In person, both are affable and animated, and readily admit how much they enjoy making music together. Even if that music is riddled with a deep despair and existential angst that stares, unblinkingly, into the infinite Vantablack abyss of what it means to be human, what it means to be alive.
“We’re both fun, easygoing people who love to drink, smoke, hang out, watch a show, whatever,” says Shane. “But it’s the other parts of life where this music and the lyrics are coming from – when you’re alone with your thoughts by yourself. Because you’re not always as happy as you seem in front of other people. It’s impossible to be like that all the time, and we embrace that when we’re writing music. But daily we’re not some basement dweller dudes full-time!”
Listen to Gushing Interest, and you’d probably think otherwise. Take, for example, the dirgey doomfest of T.K.O. A song that ponders the point of the fleeting nature of life, it finds Shane admitting that, ‘It all seems too dark too bear.’ Are things really that bad?
“There’s a late-night insomnia vibe to those lyrics,” says Shane. “It’s basically about when you can’t sleep, because you’re thinking about the dark shit that you thought you’d put out of your mind.”
It’s not all glowering gloom and endless existentialism doom, though. Within the pulverising, pummelling riffs, charged atmosphere and hypnotic torment of Deep End Of The Cut, there’s an important reminder midway through, when the music dies down and Shane’s voice, floating like a disembodied ghost, utters a plea: ‘Just be kind tonight.’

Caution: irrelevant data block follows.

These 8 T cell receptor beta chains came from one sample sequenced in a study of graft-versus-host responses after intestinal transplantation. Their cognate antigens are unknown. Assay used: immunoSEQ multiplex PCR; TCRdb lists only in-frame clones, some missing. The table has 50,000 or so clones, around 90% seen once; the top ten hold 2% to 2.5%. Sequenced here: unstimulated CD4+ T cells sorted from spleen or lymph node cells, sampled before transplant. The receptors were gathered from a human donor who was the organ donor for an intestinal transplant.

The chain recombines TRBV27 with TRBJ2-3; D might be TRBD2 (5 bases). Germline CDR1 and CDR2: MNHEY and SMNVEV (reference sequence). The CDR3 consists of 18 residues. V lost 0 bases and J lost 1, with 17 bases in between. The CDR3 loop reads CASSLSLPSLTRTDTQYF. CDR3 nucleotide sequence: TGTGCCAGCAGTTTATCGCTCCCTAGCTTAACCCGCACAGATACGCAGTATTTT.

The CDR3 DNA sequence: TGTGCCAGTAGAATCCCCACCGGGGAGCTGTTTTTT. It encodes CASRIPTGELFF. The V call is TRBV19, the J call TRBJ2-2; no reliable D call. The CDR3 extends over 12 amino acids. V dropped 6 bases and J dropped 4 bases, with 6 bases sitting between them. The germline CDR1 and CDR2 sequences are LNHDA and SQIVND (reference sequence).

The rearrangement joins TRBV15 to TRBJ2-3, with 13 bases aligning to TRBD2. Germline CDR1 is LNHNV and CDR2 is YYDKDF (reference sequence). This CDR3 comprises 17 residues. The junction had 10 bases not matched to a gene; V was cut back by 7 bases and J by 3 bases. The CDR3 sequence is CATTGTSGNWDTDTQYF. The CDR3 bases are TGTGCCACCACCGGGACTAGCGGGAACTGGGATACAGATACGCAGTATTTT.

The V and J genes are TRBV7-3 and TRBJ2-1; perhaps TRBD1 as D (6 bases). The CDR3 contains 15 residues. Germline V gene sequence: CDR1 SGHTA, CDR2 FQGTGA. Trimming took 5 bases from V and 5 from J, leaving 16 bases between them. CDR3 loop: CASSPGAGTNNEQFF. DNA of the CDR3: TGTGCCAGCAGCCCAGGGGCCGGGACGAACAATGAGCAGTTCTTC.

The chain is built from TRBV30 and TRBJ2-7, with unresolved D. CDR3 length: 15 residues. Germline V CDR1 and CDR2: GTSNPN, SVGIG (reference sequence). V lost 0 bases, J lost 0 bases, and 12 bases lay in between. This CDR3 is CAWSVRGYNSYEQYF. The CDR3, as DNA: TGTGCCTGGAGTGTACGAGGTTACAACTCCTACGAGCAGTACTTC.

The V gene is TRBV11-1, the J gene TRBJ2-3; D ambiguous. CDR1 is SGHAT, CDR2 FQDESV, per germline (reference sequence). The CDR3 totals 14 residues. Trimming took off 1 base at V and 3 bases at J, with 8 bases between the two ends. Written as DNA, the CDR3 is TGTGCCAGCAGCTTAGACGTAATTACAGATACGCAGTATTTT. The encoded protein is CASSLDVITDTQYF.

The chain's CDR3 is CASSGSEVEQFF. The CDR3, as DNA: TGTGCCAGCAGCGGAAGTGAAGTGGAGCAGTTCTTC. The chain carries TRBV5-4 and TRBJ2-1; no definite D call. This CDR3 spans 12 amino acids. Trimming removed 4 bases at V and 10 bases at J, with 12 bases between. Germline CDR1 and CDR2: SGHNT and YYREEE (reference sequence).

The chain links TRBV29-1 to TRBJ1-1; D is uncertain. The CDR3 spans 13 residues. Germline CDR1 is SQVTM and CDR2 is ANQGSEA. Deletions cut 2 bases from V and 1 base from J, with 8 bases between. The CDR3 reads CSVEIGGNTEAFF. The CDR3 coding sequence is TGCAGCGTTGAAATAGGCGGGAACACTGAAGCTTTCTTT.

It’s clear, then, that they’ve poured every atom of their being and essence into this heart and skull-crushingly beautiful body of work. Comprising five originals and a sublime cover of Love My Way by British new wave legends The Psychedelic Furs, it falls in the murky middle-ground between an EP and an album (Grzesiek craftily avoids the definition by calling it “our second complete idea”). Whatever you think it is, it truly asserts the originality of what they’re doing – as flattered as they are by the comparisons their band has so far received to the likes of NOTHING and Narrowhead. What’s most important for them, though, is that this is the exact sound and feeling they’ve always been working towards – the band they wanted and knew they could be from the start. So far, anyway.
“In our heads,” says Shane, “this is our first real statement of who we are as a band and what we’re capable of. I feel like we’re finally there. There’s a lot of time and effort in there and we hope it pays off, because this band is who we are as people. There’s a need to do this. It’s a want, a dream. And there’s no better feeling than writing a great song and listening back and being proud of it, even though no-one in the whole world has heard it other than your own bandmate. That’s what boosts my serotonin more than anything else.”
Gushing Interest is out now via Church Road Records.